Introduction Getting Ready
Learning Circles Teachers' Guide
Open Circle Plan Projects Share Work Publish
Close Circle Overview

Managing Your Mail

Now is a good time to decide how you will be handling the mail that you receive from the other schools, before you go any further. There are many different strategies and you need to find the one that fits best within your teaching style and with your particular students.

Sending and Receiving Messages

The first decision is who will be sending and receiving mail. For some, access will be in the classroom; for others it will be necessary for the teacher or students to take computer disks to a location where a computer has a connection to the Internet. Sometimes this is the media center or the office.

The sending and receiving of messages in Learning Circles will be different for each classroom. Some classes will be working within a conference structure others will be using electronic mail. Electronic mail makes it very easy for students of any age to take over the role of sending and receiving messages. Many teachers like to involve their students in the process. A few students might volunteer to send and receive mail for the whole session. A common procedure is for the teacher to show one group how to send and receive mail and then for each group to teach the next one.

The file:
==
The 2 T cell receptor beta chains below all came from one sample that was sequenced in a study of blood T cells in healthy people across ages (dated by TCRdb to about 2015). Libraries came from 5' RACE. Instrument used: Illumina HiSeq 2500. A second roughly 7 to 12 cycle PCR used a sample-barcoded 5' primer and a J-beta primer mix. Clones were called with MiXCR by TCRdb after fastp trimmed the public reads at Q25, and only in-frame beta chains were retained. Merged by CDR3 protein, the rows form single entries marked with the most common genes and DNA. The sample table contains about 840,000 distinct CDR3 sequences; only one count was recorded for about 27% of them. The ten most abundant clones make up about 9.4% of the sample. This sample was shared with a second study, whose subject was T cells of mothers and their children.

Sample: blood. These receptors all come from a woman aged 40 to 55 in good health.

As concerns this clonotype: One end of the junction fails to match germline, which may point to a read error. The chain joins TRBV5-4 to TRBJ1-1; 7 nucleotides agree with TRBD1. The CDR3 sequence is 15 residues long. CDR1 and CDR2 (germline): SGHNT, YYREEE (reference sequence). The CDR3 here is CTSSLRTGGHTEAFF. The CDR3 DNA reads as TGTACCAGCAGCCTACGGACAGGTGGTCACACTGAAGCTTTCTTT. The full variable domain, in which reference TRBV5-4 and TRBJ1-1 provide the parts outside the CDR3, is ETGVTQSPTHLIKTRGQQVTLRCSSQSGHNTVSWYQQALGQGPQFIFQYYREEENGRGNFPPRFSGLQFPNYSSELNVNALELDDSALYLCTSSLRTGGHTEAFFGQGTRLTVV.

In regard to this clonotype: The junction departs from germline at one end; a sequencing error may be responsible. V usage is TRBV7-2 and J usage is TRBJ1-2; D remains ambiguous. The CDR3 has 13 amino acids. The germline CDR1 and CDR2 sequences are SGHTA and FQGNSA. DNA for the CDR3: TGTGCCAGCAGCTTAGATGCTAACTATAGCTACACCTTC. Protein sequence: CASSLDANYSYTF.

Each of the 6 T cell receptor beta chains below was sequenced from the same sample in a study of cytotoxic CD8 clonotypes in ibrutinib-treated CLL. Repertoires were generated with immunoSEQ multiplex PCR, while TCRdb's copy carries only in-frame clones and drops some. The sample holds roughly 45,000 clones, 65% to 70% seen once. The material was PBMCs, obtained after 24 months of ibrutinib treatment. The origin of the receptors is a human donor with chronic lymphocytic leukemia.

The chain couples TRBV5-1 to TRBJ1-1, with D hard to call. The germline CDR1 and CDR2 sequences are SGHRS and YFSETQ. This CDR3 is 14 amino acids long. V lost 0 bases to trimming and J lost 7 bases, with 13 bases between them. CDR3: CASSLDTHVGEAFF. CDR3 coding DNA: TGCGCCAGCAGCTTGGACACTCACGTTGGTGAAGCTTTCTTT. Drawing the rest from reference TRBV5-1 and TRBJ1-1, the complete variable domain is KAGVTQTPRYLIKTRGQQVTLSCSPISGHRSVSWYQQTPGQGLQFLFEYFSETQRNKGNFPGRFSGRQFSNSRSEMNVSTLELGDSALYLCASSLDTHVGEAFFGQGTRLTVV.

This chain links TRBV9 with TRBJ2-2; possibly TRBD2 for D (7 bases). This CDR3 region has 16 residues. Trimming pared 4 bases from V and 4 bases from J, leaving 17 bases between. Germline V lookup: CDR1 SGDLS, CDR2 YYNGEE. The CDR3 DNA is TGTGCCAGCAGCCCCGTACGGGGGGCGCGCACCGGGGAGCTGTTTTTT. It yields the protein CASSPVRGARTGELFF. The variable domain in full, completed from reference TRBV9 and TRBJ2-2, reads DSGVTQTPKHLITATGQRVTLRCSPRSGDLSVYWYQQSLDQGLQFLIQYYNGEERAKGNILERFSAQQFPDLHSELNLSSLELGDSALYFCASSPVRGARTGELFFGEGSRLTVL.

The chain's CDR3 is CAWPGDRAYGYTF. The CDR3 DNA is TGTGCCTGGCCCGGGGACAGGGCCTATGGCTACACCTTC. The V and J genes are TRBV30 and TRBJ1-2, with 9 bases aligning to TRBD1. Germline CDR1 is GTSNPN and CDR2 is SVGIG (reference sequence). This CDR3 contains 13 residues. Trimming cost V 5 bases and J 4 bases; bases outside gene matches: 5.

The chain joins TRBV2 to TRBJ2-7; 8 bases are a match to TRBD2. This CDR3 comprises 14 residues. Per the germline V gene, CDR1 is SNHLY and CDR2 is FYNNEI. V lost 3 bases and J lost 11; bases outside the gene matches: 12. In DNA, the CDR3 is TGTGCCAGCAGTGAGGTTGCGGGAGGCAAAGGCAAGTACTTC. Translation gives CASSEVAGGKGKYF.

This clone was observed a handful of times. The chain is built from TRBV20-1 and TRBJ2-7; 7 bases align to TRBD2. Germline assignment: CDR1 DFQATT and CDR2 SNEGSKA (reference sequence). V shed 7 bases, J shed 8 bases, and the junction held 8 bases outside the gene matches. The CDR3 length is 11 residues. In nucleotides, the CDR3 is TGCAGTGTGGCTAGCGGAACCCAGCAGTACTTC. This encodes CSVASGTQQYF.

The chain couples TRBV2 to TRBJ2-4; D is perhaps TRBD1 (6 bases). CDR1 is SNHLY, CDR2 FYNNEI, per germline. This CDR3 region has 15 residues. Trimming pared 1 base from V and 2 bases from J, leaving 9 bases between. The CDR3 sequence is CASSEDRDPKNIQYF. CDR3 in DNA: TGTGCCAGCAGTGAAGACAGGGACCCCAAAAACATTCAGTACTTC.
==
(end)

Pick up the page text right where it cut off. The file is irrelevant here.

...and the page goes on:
While it is technically easy for students to send mail, it remains important for teachers to play a role in reviewing what is sent on the network. In some cases, without teacher supervision, students have sent messages that are nonproductive or offensive. It is a good practice to have your electronic mail senders print a copy of outgoing mail and show it to you before they send it online. This gives you a chance to check it one more time for editing errors. It also keeps you aware of the work that will represent you, your class, your school and community to people at a distance.

Receiving Mail from Others

Normally, the classes in a Learning Circle send about 1-3 messages a week. This means that you can plan on receiving between 8-30 messages a week. Some messages will be "to" you as the teacher, many will be addressed to the whole class, and others may be to a group of students who are working on a specific project. They may be "from" a teacher, a whole class, a group of students, or an individual. You will need to decide which messages should be read by everyone, which should be read by groups, and how information will be shared among the all of the Circle participants at your school. This is easy to do if you spend a few minutes planning the best strategy, and are ready with it before you start receiving mail.



Copyright © 1997, 2002, Margaret Riel